There is concern that untreated individuals in mass drug administration (MDA) programs for neglected tropical diseases can reduce the impact of elimination efforts by maintaining a source of transmission and re-infection.
Treatment receipt was recorded against the community census during three MDAs with azithromycin for trachoma in The Gambia, a hypo-endemic setting. Predictors of non-participation were investigated in 1–9 year olds using random effects logistic regression of cross-sectional data for each MDA. Two types of non-participators were identified: present during MDA but not treated (PNT) and eligible for treatment but absent during MDA (EBA). PNT and EBA children were compared to treated children separately. Multivariable models were developed using baseline data and validated using year one and two data, with a priori adjustment for previous treatment status. Analyses included approximately 10000 children at baseline and 5000 children subsequently. There was strong evidence of spatial heterogeneity, and persistent non-participation within households and individuals. By year two, non-participation increased significantly to 10.4% overall from 6.2% at baseline, with more, smaller geographical clusters of non-participating households. Multivariable models suggested household level predictors of non-participation (increased time to water and household head non-participation for both PNT and EBA; increased household size for PNT status only; non-inclusion in a previous trachoma examination survey and younger age for EBA only). Enhanced coverage efforts did not decrease non-participation. Few infected children were detected at year three and only one infected child was EBA previously. Infected children were in communities close to untreated endemic areas with higher rates of EBA non-participation during MDA.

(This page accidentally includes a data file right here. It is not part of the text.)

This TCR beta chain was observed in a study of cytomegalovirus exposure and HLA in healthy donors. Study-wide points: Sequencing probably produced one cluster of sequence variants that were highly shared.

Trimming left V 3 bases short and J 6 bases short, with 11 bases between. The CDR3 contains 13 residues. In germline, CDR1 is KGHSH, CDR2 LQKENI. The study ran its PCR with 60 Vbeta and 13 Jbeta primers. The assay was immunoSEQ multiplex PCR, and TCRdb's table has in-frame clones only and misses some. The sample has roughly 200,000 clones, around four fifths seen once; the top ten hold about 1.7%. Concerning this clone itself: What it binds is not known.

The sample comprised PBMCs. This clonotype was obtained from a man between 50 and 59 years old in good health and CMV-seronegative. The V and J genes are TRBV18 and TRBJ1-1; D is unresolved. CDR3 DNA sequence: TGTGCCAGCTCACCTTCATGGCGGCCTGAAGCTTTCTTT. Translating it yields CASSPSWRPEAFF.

In hypo-endemic settings, with good coverage and no association between non-participation and infection, efforts to improve participation during MDA may not be required. Further research could investigate spatial hotspots of infection and non-participation in other low and medium prevalence settings before allocating resources to increase participation.
As the target year for Global Elimination of Trachoma (GET2020) approaches, the scale up of mass drug administration (MDA) with azithromycin will lead to more endemic areas becoming low prevalence settings. In such areas, identification of those at highest risk of Chlamydia trachomatis infection and at highest risk of non-participation during MDA could inform control planning, especially if correlation is present. We investigated non-participation in children aged 1–9 years during three annual MDAs in The Gambia, a low prevalence setting. We found evidence that non-participation is associated with household membership and decision-making, as seen in medium and high prevalence settings in East Africa. In addition, we demonstrate geographical heterogeneity (spatial clustering) of non-participation, persistent non-participation behaviour over time and different non-participator types. Between the first and third MDA, non-participation increased significantly overall from 6.2% to 10.4%, whilst spatial clusters became smaller with non-participation more focused in single households or small groups of households. There was no evidence of association between infection and non-participation. In low prevalence settings with no evidence to suggest non-participation as a risk factor for infection, resources to improve participation may not be required. Spatial hotspot analysis could address this research question in areas with more infection.
Citation: Edwards T, Allen E, Harding-Esch EM, Hart J, Burr SE, Holland MJ, et al. (2014) Non-Participation during Azithromycin Mass Treatment for Trachoma in The Gambia: Heterogeneity and Risk Factors. PLoS Negl Trop Dis 8(8): e3098. https://doi.org/10.1371/journal.pntd.0003098
Editor: Joseph M. Vinetz, University of California San Diego School of Medicine, United States of America
Received: March 17, 2014; Accepted: June 20, 2014; Published: August 28, 2014
Copyright: © 2014 Edwards et al. This is an open-access article distributed under the terms of the Creative Commons Attribution License, which permits unrestricted use, distribution, and reproduction in any medium, provided the original author and source are credited.